And they’re just like
I tell my one ally in my group
Toronto’s power brokers are divided over a lot of things (taxes, bikes, libraries, transit, zoos, megamalls and Ferris wheels, to name a few). But there’s one thing both left and right seem to agree on: CBC Radio’s Matt Galloway, host of the number-one morning radio show in the city, is on their side.
BY: DAVID SAX
Gord Cochrane, the long-time director of CBC Radio’s Metro Morning, pitches his cigarette onto a dark Wellington Street, and heads back inside the network’s mothership. “You never get used to the hour,” he grumbles, settling into the control booth next to associate producer Kim Holmgren, a tall, wisecracking Swede. Before them is an airplane cockpit’s worth of screens, consoles and computers that control the show’s audio. On the long counter, a cheap coffeemaker gurgles next to a television silently streaming CP24.
Through the soundproof glass, Metro Morning’s host, Matt Galloway, dressed in a baby-blue gingham button-down and fitted grey jeans, sits at the centre of a large crescent-shaped desk, sipping water from a (refillable) plastic bottle. Jill Dempsey, who reads the show’s news and weather reports, sits to his right. Clips from the previous day’s gun battle in Kabul play into their headphones, as Cochrane raises his fingers in the air, indicating 10 seconds. Galloway leans into the microphone.
“This is Metro Morning on Wednesday, September 14th. I’m Matt Galloway,” he says, pausing for a beat before sing-songing: “Good morning.”
If you are one of the roughly 200,000 Torontonians who tune into Metro Morning each weekday for some part of the three-hour broadcast, Galloway’s voice may well be the first thing you hear in the morning, often before you even open your eyes.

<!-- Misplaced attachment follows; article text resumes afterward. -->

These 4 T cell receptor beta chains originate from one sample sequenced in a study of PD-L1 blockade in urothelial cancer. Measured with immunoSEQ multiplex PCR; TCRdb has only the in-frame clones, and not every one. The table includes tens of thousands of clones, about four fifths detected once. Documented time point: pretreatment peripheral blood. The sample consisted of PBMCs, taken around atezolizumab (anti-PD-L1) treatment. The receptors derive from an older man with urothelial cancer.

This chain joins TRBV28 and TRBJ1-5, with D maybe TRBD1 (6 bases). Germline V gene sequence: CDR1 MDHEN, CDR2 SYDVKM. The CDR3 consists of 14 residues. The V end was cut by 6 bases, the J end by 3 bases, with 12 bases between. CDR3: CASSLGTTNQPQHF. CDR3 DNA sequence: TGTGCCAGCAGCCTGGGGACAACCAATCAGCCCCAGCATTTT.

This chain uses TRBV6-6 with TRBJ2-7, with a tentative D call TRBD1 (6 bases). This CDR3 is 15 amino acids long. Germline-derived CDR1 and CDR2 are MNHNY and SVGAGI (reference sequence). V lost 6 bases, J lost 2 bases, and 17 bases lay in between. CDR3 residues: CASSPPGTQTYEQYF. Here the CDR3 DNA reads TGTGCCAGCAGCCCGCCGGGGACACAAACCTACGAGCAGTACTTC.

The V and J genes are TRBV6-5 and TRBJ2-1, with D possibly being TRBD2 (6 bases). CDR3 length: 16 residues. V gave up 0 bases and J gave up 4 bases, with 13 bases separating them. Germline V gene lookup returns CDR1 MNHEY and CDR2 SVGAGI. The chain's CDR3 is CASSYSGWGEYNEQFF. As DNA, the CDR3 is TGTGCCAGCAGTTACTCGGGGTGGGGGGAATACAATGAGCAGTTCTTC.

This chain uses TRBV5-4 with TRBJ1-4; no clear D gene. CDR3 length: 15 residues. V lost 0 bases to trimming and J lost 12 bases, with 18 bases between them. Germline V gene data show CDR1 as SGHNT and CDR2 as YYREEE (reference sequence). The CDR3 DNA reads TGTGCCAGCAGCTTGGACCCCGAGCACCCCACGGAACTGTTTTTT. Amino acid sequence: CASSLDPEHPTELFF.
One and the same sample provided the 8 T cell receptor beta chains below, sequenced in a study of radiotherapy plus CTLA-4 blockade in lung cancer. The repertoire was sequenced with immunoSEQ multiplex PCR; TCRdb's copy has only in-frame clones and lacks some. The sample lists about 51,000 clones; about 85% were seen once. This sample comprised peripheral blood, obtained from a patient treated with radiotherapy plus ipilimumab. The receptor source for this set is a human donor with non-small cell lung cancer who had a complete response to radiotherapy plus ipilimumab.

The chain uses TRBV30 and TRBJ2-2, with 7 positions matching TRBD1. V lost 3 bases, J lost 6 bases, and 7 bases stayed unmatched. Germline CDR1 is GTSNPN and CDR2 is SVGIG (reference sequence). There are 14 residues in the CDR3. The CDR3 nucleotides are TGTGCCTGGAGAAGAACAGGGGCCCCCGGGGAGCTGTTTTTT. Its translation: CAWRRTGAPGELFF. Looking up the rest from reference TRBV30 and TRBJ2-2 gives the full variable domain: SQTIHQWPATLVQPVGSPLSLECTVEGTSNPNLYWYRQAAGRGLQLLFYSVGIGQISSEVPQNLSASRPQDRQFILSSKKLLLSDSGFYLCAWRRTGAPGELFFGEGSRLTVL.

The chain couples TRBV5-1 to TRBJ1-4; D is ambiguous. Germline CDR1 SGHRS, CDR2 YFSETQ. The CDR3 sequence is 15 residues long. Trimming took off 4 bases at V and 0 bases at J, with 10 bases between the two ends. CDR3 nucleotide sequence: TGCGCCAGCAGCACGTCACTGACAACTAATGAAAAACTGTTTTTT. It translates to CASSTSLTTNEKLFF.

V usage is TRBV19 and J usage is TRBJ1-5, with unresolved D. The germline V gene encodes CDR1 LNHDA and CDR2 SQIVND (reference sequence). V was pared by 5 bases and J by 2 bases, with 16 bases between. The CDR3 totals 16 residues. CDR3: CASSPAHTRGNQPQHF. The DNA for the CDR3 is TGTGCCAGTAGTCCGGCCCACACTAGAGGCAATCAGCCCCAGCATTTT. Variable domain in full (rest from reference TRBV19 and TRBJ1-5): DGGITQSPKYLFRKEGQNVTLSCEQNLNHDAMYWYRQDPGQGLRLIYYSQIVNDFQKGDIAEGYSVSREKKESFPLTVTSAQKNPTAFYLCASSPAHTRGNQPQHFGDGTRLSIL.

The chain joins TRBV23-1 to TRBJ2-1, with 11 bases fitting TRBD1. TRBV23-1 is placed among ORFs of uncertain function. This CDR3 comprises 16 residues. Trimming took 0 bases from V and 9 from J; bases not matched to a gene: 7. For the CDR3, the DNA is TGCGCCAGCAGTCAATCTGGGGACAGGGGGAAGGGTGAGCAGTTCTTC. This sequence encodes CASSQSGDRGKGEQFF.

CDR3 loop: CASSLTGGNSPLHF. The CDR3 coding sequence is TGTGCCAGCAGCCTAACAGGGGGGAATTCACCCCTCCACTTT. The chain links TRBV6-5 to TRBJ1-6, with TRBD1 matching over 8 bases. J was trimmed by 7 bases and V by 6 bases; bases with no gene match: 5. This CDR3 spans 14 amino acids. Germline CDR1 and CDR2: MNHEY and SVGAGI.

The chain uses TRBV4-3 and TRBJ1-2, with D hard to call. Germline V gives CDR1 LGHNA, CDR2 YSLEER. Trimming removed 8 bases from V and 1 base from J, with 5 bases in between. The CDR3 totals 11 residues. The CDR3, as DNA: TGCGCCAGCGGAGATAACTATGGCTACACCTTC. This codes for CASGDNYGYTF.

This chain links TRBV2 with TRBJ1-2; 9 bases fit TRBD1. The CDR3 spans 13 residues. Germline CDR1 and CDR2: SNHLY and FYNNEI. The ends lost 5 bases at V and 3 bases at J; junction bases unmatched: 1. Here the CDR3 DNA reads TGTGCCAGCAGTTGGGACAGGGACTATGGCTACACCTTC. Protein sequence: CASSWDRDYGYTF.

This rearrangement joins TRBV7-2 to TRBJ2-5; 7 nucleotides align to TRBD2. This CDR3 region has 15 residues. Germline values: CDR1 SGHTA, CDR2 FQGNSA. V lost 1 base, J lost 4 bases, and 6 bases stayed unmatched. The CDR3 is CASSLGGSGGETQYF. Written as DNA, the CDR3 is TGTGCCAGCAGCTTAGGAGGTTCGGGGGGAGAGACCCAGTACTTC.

On most days, the show boasts the largest audience of any radio morning show in the city, with a 16.3 per cent share of the market (their nearest competitors at CHUM and CHFI occasionally grab the top spot). Listeners tune in to hear the clear-voiced Galloway steer them through a choreographed series of five- and seven-minute segments covering a hodgepodge of issues—Muslim-Canadian identity, Mayor Rob Ford’s austerity plans, vocal surgery, Garth Drabinsky’s prison sentence, TTC service cuts, the erosion of cursive handwriting—that will ostensibly touch Toronto that day.
Though Galloway took over Metro Morning a year and a half ago from long-time host Andy Barrie, his profile, and his audience, have increased considerably since the polarizing election of Mayor Ford last fall. Toronto has become a city deeply at odds with itself, gripped by an ideological culture war touching everything from bikes and cars to zoos, libraries, taxes, transportation and the waterfront. In the middle of all the nutty rhetoric, Galloway has landed in a unique role: that of rational, benevolent facilitator. “People are anxious in the city right now,” he says. “I keep referring back to the central question, ‘What kind of city do you want to live in?’ That’s what’s being asked of Torontonians right now, and it’s our job to see that Torontonians are heard.”
Fair-minded and cordial (some might say to a fault), he’s the one journalist that everyone, left and right, will agree to talk to—even the notoriously media-leery Ford camp. “Matt asks good questions and he gives you a fair shake,” says city councilor and Ford ally Denzil Minnan-Wong, who appeared on Metro Morning recently to discuss the math behind the budget shortfall.
Several weeks back, Galloway had Doug Ford on the show, discussing his proposed plans for the Port Lands. It was the first extended interview the councillor (and the mayor’s mouthpiece) had given since he’d announced his vision of a ferris wheel/monorail/megamall the day before. Galloway gave Ford plenty of space to describe his idea in all its Epcot Center glory and asked serious, intelligent questions about the feasibility of the plan (“Why is… a mega-mall something we should have on our waterfront?”). But he let the man talk.